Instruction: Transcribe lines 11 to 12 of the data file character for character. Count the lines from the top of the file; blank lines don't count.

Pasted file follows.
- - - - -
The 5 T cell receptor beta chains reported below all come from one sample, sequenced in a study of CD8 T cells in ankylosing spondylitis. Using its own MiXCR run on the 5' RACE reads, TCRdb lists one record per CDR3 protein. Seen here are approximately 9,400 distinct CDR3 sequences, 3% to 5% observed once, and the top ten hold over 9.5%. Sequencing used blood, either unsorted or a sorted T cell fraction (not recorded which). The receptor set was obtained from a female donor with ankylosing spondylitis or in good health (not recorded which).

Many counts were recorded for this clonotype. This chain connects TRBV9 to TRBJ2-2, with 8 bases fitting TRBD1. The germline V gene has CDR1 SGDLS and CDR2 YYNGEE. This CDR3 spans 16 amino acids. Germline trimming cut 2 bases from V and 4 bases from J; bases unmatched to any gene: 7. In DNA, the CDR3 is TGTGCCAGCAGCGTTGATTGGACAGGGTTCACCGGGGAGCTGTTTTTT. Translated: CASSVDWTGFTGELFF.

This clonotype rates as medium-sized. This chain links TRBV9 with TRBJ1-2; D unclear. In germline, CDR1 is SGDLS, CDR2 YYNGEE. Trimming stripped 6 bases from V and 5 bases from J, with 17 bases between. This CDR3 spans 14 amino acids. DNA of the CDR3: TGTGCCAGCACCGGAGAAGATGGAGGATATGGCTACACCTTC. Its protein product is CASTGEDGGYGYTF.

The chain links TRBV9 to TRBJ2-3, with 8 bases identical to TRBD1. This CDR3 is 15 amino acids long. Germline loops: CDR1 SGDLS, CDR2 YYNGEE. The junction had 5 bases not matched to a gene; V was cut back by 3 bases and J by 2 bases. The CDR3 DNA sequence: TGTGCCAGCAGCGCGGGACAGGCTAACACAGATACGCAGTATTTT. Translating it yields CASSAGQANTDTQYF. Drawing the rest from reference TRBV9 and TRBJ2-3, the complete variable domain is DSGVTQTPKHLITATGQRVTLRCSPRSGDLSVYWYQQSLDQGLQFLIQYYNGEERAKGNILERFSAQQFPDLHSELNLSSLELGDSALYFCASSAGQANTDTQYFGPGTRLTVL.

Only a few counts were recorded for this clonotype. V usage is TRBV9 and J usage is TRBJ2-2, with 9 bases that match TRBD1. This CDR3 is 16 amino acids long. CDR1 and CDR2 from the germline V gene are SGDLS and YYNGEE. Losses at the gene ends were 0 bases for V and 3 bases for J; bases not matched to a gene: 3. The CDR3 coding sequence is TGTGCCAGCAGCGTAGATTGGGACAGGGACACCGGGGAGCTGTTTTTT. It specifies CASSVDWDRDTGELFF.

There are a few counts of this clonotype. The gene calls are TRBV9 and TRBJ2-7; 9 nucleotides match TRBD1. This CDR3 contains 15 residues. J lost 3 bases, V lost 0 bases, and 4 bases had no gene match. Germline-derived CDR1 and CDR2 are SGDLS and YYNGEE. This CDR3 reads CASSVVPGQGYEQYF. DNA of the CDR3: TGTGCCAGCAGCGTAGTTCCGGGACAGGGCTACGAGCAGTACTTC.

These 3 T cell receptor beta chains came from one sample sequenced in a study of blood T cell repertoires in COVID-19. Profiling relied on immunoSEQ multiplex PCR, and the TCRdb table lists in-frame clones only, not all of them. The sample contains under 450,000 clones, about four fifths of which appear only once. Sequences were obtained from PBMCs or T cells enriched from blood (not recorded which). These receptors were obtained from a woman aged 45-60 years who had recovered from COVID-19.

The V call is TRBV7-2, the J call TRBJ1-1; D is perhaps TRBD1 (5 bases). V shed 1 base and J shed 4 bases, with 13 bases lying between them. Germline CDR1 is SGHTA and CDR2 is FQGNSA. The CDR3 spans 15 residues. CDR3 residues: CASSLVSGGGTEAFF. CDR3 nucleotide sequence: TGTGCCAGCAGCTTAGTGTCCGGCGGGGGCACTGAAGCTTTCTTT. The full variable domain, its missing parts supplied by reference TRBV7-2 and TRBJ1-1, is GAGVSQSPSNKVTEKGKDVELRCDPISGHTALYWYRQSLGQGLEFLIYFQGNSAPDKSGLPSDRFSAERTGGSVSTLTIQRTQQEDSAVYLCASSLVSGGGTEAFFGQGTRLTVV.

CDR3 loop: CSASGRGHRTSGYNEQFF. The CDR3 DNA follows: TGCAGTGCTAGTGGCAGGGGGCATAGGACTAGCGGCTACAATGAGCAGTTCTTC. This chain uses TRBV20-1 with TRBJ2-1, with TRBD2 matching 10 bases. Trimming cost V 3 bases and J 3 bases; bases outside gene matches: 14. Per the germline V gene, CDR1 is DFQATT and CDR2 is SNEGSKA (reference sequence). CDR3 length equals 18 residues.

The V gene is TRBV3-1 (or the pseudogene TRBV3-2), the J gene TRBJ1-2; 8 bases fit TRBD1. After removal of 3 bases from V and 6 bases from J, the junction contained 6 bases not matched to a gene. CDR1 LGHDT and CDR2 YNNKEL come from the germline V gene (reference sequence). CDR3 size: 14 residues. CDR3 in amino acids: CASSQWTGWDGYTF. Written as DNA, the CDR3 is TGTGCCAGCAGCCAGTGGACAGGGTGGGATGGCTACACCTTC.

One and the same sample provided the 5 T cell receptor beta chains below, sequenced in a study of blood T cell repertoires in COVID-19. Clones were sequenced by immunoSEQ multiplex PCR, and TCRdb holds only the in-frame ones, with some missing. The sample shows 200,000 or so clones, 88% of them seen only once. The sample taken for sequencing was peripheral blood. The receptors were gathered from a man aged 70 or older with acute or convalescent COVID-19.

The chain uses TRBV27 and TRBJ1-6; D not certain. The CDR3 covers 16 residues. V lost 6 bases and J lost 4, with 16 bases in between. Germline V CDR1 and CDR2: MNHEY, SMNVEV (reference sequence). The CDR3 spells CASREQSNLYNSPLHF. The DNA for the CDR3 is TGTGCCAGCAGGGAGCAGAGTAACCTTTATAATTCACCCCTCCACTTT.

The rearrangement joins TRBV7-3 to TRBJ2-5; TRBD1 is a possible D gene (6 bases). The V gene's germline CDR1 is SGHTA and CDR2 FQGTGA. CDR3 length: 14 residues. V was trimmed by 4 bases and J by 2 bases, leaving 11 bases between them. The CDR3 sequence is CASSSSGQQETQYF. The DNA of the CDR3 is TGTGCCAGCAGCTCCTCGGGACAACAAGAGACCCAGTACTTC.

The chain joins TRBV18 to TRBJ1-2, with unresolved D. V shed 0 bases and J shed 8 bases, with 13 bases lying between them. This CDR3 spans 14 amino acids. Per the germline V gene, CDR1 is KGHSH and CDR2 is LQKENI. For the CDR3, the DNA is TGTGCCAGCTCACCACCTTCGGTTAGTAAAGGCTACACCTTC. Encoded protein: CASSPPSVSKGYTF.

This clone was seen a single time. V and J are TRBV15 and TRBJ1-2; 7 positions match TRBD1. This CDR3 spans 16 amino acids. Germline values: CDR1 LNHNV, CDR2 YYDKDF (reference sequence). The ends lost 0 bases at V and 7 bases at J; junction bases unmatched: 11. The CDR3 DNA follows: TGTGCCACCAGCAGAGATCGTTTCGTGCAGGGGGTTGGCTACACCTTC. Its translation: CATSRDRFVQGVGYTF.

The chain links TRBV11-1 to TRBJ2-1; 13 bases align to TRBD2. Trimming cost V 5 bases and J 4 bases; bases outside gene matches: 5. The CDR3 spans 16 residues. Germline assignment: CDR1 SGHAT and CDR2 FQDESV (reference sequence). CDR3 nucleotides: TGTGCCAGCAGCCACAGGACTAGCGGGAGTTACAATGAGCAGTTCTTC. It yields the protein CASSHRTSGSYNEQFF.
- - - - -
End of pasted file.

One and the same sample provided the 5 T cell receptor beta chains below, sequenced in a study of blood T cell repertoires in COVID-19. Clones were sequenced by immunoSEQ multiplex PCR, and TCRdb holds only the in-frame ones, with some missing. The sample shows 200,000 or so clones, 88% of them seen only once. The sample taken for sequencing was peripheral blood. The receptors were gathered from a man aged 70 or older with acute or convalescent COVID-19.

The chain uses TRBV27 and TRBJ1-6; D not certain. The CDR3 covers 16 residues. V lost 6 bases and J lost 4, with 16 bases in between. Germline V CDR1 and CDR2: MNHEY, SMNVEV (reference sequence). The CDR3 spells CASREQSNLYNSPLHF. The DNA for the CDR3 is TGTGCCAGCAGGGAGCAGAGTAACCTTTATAATTCACCCCTCCACTTT.